Roman Oil Lamp with Maker’s Mark

£ 275.00

A finely decorated Ancient Roman pottery oil lamp, featuring a pierced, raised and rounded handle, a short canal nozzle and one filling hole. The discus displays the depiction of a flower, surrounded by two concentric circles. The flower features four petals. The lamp is marked to the underside with the maker’s mark, ‘MNOVIVST’. This is a well-known oil lamp manufacturer, Marcus Novius Justus, who operated a prolific workshop perhaps in the city of Thysdrus, modern El Jem, in what is now Tunisia in North Africa, during the 2nd Century AD. Pottery bearing this inscription has been recovered in Tunisia as well as in Italy and France.

Date: Circa 2nd Century AD
Provenance: From a specialist collection of Roman oil lamps formed by Roberton Brockie (deceased), all acquired before 2008 from a central London ADA gallery.
Condition: Very fine condition. Minor chipping.


Product Code: RES-159
Category: Tag:

In Antiquity, a lamp was originally called a lychnus, from the Greek λυχνος, with the oldest Roman lamps dating back to the third century BC. It is thought that the Romans took the idea for lamps from the Greek colonies of Southern Italy. During the Roman Empire, it became commonplace to use lamps in funeral ceremonies and for public purposes. Over time, the manufacture of lamps increased, and so did the variation in decoration, which depended mainly on the shape and size of the lamp. Common decorative themes depicted on the discus were entertainment scenes, such as gladiators in combat, common myths, and animals. Pottery oil lamps could be made in three different ways: handmade, wheel made, or by mould. The use of the mould, which was made from clay or plaster, quickly became popular, because one mould could produce several lamps.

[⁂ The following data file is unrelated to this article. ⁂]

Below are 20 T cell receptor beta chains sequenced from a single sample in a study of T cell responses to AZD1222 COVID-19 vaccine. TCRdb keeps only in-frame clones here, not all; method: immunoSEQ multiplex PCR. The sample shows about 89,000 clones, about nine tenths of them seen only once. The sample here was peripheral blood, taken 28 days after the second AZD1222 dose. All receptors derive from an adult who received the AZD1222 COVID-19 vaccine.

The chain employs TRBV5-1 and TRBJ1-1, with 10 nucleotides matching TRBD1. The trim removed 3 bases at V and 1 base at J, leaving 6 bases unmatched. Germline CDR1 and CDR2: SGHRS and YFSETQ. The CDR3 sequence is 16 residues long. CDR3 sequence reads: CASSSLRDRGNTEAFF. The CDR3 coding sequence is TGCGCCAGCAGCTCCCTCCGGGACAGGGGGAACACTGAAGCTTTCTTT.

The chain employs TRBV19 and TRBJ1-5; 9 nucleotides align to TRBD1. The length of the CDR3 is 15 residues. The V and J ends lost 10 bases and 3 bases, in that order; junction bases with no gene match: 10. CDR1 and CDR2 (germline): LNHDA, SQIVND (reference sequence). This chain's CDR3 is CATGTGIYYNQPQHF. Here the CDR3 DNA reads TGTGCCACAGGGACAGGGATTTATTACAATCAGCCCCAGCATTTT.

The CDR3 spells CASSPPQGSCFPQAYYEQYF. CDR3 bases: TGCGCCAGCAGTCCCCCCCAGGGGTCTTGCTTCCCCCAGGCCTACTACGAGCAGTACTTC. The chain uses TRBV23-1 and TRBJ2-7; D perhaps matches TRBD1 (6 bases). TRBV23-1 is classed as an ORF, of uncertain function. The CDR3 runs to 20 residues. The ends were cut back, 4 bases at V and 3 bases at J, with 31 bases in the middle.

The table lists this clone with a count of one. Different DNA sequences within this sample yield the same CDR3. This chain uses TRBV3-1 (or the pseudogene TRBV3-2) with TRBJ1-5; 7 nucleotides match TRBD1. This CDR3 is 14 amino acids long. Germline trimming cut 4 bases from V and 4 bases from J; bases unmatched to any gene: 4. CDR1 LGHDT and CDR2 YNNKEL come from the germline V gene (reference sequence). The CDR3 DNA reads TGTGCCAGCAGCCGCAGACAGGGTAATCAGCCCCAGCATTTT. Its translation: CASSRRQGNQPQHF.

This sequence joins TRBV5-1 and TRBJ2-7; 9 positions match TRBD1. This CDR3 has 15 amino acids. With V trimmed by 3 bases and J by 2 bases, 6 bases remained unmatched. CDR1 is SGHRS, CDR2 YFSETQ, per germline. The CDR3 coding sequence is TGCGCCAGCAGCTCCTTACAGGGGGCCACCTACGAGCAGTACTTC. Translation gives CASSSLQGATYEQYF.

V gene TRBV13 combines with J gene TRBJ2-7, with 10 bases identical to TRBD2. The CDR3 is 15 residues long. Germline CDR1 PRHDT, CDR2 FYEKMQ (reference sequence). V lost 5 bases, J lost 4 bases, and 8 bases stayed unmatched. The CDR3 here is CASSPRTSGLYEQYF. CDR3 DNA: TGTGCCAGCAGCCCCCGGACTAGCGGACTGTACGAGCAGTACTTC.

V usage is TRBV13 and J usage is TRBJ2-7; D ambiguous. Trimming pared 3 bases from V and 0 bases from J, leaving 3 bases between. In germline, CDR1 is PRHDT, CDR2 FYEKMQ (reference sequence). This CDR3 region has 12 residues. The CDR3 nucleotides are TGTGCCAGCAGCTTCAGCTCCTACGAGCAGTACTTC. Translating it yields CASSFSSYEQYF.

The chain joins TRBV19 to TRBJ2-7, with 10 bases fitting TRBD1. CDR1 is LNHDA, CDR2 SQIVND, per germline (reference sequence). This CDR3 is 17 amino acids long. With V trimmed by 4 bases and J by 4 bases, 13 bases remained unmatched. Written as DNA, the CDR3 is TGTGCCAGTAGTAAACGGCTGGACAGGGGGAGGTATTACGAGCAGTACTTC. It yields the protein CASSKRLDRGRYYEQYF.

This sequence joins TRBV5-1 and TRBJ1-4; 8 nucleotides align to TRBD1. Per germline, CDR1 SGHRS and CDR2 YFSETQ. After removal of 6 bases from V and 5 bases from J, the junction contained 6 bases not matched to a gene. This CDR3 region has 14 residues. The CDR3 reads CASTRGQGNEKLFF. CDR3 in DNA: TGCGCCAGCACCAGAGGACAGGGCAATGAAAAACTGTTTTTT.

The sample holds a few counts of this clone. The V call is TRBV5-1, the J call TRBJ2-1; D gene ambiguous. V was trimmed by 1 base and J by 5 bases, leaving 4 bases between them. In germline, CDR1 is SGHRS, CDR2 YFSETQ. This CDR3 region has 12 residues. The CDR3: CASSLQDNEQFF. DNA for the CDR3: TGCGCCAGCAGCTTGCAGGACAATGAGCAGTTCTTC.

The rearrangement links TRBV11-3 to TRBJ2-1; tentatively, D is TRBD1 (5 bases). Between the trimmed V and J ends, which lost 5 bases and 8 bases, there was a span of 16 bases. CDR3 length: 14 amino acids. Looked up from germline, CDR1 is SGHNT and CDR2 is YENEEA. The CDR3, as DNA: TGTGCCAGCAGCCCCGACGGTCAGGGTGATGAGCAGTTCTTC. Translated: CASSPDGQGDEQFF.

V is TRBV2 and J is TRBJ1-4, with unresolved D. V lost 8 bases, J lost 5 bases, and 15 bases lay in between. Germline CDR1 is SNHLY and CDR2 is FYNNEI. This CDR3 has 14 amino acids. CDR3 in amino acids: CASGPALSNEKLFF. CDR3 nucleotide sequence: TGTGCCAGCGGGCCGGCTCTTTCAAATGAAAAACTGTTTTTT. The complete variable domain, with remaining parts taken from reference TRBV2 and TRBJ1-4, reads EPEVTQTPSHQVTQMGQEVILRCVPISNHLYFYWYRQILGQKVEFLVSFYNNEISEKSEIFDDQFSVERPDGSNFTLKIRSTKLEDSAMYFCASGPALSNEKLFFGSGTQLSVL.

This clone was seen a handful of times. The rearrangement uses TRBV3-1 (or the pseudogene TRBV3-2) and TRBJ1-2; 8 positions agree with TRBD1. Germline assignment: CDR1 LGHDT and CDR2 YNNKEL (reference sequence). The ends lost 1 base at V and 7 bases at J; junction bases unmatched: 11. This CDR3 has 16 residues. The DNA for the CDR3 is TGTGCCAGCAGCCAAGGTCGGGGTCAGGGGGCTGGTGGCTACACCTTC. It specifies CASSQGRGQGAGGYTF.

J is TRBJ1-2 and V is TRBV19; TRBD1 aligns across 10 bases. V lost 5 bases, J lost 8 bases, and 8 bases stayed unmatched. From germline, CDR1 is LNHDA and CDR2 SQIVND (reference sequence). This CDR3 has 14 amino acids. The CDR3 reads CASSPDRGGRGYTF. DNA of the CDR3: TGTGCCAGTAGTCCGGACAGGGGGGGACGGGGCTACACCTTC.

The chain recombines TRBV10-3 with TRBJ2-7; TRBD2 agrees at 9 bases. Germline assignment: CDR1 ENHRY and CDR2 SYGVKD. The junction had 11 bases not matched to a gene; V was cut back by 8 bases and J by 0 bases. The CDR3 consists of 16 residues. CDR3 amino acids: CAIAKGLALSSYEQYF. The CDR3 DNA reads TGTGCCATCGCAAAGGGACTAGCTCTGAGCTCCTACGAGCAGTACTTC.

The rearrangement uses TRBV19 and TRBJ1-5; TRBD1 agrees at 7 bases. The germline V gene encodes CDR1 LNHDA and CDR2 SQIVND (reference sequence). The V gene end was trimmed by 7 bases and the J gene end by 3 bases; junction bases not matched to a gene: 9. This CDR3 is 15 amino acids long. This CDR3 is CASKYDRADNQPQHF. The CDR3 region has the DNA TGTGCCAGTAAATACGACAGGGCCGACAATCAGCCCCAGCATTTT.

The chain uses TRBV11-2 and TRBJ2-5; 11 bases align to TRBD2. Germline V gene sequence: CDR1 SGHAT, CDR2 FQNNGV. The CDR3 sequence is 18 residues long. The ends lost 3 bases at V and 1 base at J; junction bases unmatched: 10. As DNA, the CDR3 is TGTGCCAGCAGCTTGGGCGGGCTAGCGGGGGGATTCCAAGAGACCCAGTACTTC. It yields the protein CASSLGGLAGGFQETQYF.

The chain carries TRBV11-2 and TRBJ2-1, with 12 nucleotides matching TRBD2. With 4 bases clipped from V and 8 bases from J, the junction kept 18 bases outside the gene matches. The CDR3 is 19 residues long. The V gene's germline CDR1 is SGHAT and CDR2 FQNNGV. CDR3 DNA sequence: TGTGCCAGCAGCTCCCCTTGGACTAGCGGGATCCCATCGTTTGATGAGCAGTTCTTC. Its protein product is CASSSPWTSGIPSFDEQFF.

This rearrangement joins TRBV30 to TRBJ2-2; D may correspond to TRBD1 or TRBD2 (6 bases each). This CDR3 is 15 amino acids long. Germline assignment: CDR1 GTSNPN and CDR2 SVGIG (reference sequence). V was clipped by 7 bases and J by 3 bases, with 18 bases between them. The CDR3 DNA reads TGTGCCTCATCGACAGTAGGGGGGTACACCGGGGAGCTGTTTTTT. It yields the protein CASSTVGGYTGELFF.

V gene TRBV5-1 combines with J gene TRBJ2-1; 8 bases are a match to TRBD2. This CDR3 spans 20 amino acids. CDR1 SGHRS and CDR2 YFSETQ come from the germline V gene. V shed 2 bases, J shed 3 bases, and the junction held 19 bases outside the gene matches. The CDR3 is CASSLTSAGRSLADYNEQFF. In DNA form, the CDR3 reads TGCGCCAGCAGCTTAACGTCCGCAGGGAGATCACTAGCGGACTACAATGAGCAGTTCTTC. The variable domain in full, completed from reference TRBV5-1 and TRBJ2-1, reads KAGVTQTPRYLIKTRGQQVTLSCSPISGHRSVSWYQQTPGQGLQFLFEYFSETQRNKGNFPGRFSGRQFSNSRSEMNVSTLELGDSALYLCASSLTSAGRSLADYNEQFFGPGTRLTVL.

To discover more about the ancient origins of oil lamps, visit our relevant post: Oil Lamps in Antiquity.

Dimensions L 10 x W 7.3 cm

North Africa